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  1. Any disturbed state of the atmosphere, especially as affecting the earth's surface, implying inclement and possibly destructive weather.

    There are at least three somewhat different viewpoints of storms. 1) In synoptic meteorology, a storm is a complete individual disturbance identified on synoptic charts as a complex of pressure, wind, clouds, precipitation, etc., or identified by such mesometeorological means as radar or sferics. Thus, storms range in scale from tornadoes and thunderstorms, through tropical cyclones, to widespread extratropical cyclones. 2) From a local and special interest viewpoint, a storm is a transient occurrence identified by its most destructive or spectacular aspect(s). In this manner we speak of rainstorms, windstorms, hailstorms, snowstorms, etc. Notable special cases are blizzards, ice storms, sandstorms, and duststorms. 3) To a hydrologist, "storm" alludes primarily to the space- and time-distribution of rainfall over a given region.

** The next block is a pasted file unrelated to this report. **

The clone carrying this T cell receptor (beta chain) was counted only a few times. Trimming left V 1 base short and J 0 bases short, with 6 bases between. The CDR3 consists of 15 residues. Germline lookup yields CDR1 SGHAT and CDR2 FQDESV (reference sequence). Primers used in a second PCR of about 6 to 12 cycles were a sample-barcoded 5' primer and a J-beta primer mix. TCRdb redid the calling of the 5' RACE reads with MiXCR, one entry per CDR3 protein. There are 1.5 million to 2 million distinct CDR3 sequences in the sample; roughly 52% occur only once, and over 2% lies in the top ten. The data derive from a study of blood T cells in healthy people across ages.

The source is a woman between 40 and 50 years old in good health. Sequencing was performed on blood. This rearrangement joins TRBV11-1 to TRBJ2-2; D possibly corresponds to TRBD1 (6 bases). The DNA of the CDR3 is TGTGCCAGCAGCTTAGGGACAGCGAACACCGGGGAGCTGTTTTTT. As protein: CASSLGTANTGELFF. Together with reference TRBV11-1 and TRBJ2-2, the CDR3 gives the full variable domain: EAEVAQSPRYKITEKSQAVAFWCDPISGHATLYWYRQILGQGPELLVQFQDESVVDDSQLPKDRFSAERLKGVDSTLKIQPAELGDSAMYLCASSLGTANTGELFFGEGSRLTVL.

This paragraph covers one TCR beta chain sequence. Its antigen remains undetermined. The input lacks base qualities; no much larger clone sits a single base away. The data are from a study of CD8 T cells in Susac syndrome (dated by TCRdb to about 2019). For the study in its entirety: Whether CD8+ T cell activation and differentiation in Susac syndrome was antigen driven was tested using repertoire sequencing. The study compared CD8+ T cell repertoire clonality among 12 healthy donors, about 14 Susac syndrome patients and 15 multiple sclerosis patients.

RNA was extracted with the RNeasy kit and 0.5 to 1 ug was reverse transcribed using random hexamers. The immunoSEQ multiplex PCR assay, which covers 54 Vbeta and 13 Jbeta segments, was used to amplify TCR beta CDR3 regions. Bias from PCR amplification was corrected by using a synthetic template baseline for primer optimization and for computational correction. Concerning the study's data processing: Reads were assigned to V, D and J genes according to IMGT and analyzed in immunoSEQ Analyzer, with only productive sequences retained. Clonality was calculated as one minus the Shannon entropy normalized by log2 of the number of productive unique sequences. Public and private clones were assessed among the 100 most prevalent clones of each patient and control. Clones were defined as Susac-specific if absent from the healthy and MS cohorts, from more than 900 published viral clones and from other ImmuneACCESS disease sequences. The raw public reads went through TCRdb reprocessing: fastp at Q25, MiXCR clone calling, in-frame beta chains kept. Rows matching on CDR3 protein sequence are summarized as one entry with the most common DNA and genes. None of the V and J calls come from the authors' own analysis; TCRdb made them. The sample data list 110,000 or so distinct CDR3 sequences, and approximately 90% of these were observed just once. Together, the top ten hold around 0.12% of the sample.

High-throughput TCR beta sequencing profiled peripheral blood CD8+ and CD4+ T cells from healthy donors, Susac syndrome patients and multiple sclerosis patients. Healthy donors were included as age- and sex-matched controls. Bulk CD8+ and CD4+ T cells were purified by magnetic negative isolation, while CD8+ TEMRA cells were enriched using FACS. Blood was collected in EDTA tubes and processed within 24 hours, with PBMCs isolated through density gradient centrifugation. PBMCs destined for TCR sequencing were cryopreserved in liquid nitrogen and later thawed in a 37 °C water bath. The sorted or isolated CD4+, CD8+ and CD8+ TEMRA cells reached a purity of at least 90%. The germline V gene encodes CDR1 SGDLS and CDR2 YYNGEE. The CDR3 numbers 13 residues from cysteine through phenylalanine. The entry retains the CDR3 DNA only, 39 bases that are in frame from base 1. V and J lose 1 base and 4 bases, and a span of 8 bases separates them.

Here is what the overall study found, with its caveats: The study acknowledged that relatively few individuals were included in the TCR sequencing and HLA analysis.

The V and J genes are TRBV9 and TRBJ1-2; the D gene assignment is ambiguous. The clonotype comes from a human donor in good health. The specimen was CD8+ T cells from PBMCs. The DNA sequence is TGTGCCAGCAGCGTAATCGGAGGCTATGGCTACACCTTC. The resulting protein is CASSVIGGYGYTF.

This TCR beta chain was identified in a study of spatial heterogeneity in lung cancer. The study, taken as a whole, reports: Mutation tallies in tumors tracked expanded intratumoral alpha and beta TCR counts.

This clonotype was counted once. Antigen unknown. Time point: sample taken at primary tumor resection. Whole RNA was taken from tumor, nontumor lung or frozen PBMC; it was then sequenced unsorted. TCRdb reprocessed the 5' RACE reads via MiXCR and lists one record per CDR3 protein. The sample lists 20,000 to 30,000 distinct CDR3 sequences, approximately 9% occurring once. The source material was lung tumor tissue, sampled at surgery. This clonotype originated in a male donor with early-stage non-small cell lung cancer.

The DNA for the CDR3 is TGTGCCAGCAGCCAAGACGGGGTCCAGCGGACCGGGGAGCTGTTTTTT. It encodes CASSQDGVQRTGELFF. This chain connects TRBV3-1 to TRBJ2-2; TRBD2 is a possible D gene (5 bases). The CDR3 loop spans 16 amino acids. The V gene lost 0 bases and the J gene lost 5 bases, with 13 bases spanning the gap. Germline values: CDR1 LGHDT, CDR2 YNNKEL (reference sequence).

See local storm, severe storm.

  2. (Also called storm wind, violent storm.) In the Beaufort wind scale, a wind with a speed from 56 to 63 knots (64 to 72 mph) or Beaufort Number 11 (Force 11).

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